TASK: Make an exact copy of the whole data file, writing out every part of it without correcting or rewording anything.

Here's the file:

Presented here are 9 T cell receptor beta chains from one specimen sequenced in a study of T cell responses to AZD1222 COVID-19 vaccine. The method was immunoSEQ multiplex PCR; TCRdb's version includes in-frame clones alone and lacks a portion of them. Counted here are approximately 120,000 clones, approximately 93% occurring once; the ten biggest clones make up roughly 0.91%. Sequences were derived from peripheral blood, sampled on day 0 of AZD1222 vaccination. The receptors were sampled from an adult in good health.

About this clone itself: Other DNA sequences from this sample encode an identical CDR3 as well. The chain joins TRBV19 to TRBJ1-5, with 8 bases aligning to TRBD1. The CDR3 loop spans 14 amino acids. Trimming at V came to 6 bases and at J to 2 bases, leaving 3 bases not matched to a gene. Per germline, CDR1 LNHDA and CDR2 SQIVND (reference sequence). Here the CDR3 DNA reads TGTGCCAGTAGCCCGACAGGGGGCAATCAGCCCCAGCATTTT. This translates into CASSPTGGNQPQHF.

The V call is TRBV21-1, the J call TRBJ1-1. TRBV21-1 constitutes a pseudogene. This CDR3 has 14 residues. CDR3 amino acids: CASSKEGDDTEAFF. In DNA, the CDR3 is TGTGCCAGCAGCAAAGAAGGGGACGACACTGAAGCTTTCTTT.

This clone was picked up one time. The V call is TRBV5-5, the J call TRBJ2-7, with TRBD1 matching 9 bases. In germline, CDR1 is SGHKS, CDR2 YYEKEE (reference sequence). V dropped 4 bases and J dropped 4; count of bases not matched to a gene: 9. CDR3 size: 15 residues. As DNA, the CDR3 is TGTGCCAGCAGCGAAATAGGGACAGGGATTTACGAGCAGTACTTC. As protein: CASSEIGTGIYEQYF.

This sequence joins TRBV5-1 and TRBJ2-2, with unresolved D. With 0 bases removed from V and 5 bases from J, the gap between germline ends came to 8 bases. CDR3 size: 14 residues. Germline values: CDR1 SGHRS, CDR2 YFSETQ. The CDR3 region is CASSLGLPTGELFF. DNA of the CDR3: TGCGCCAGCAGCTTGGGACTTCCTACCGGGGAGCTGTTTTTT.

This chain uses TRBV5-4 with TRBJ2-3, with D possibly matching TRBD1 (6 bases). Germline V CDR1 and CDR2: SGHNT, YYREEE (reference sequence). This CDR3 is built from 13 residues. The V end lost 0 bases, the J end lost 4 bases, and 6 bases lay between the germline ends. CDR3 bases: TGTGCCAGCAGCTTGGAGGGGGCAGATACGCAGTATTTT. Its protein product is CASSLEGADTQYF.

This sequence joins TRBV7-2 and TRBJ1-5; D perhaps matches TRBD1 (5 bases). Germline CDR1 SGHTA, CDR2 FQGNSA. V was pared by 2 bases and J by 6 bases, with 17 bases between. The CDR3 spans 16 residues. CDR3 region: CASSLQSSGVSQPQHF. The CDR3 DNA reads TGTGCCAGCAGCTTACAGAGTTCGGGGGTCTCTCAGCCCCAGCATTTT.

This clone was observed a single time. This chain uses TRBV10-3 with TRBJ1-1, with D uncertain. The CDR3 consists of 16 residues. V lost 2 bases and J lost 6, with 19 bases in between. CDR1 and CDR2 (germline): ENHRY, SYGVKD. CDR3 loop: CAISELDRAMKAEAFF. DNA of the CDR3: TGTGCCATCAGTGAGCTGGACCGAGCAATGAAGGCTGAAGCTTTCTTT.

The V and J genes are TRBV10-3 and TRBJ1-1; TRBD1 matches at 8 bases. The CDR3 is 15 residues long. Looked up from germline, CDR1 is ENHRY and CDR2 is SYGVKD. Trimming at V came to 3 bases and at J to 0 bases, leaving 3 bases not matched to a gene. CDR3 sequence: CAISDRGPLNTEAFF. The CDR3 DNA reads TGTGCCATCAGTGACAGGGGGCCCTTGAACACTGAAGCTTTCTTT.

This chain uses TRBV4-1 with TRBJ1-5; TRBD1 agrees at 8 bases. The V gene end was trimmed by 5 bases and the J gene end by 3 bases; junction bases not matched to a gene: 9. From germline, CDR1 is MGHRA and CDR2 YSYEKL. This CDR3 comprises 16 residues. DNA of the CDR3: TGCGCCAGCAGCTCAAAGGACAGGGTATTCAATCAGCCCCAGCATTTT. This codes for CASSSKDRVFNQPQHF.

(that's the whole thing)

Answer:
Presented here are 9 T cell receptor beta chains from one specimen sequenced in a study of T cell responses to AZD1222 COVID-19 vaccine. The method was immunoSEQ multiplex PCR; TCRdb's version includes in-frame clones alone and lacks a portion of them. Counted here are approximately 120,000 clones, approximately 93% occurring once; the ten biggest clones make up roughly 0.91%. Sequences were derived from peripheral blood, sampled on day 0 of AZD1222 vaccination. The receptors were sampled from an adult in good health.

About this clone itself: Other DNA sequences from this sample encode an identical CDR3 as well. The chain joins TRBV19 to TRBJ1-5, with 8 bases aligning to TRBD1. The CDR3 loop spans 14 amino acids. Trimming at V came to 6 bases and at J to 2 bases, leaving 3 bases not matched to a gene. Per germline, CDR1 LNHDA and CDR2 SQIVND (reference sequence). Here the CDR3 DNA reads TGTGCCAGTAGCCCGACAGGGGGCAATCAGCCCCAGCATTTT. This translates into CASSPTGGNQPQHF.

The V call is TRBV21-1, the J call TRBJ1-1. TRBV21-1 constitutes a pseudogene. This CDR3 has 14 residues. CDR3 amino acids: CASSKEGDDTEAFF. In DNA, the CDR3 is TGTGCCAGCAGCAAAGAAGGGGACGACACTGAAGCTTTCTTT.

This clone was picked up one time. The V call is TRBV5-5, the J call TRBJ2-7, with TRBD1 matching 9 bases. In germline, CDR1 is SGHKS, CDR2 YYEKEE (reference sequence). V dropped 4 bases and J dropped 4; count of bases not matched to a gene: 9. CDR3 size: 15 residues. As DNA, the CDR3 is TGTGCCAGCAGCGAAATAGGGACAGGGATTTACGAGCAGTACTTC. As protein: CASSEIGTGIYEQYF.

This sequence joins TRBV5-1 and TRBJ2-2, with unresolved D. With 0 bases removed from V and 5 bases from J, the gap between germline ends came to 8 bases. CDR3 size: 14 residues. Germline values: CDR1 SGHRS, CDR2 YFSETQ. The CDR3 region is CASSLGLPTGELFF. DNA of the CDR3: TGCGCCAGCAGCTTGGGACTTCCTACCGGGGAGCTGTTTTTT.

This chain uses TRBV5-4 with TRBJ2-3, with D possibly matching TRBD1 (6 bases). Germline V CDR1 and CDR2: SGHNT, YYREEE (reference sequence). This CDR3 is built from 13 residues. The V end lost 0 bases, the J end lost 4 bases, and 6 bases lay between the germline ends. CDR3 bases: TGTGCCAGCAGCTTGGAGGGGGCAGATACGCAGTATTTT. Its protein product is CASSLEGADTQYF.

This sequence joins TRBV7-2 and TRBJ1-5; D perhaps matches TRBD1 (5 bases). Germline CDR1 SGHTA, CDR2 FQGNSA. V was pared by 2 bases and J by 6 bases, with 17 bases between. The CDR3 spans 16 residues. CDR3 region: CASSLQSSGVSQPQHF. The CDR3 DNA reads TGTGCCAGCAGCTTACAGAGTTCGGGGGTCTCTCAGCCCCAGCATTTT.

This clone was observed a single time. This chain uses TRBV10-3 with TRBJ1-1, with D uncertain. The CDR3 consists of 16 residues. V lost 2 bases and J lost 6, with 19 bases in between. CDR1 and CDR2 (germline): ENHRY, SYGVKD. CDR3 loop: CAISELDRAMKAEAFF. DNA of the CDR3: TGTGCCATCAGTGAGCTGGACCGAGCAATGAAGGCTGAAGCTTTCTTT.

The V and J genes are TRBV10-3 and TRBJ1-1; TRBD1 matches at 8 bases. The CDR3 is 15 residues long. Looked up from germline, CDR1 is ENHRY and CDR2 is SYGVKD. Trimming at V came to 3 bases and at J to 0 bases, leaving 3 bases not matched to a gene. CDR3 sequence: CAISDRGPLNTEAFF. The CDR3 DNA reads TGTGCCATCAGTGACAGGGGGCCCTTGAACACTGAAGCTTTCTTT.

This chain uses TRBV4-1 with TRBJ1-5; TRBD1 agrees at 8 bases. The V gene end was trimmed by 5 bases and the J gene end by 3 bases; junction bases not matched to a gene: 9. From germline, CDR1 is MGHRA and CDR2 YSYEKL. This CDR3 comprises 16 residues. DNA of the CDR3: TGCGCCAGCAGCTCAAAGGACAGGGTATTCAATCAGCCCCAGCATTTT. This codes for CASSSKDRVFNQPQHF.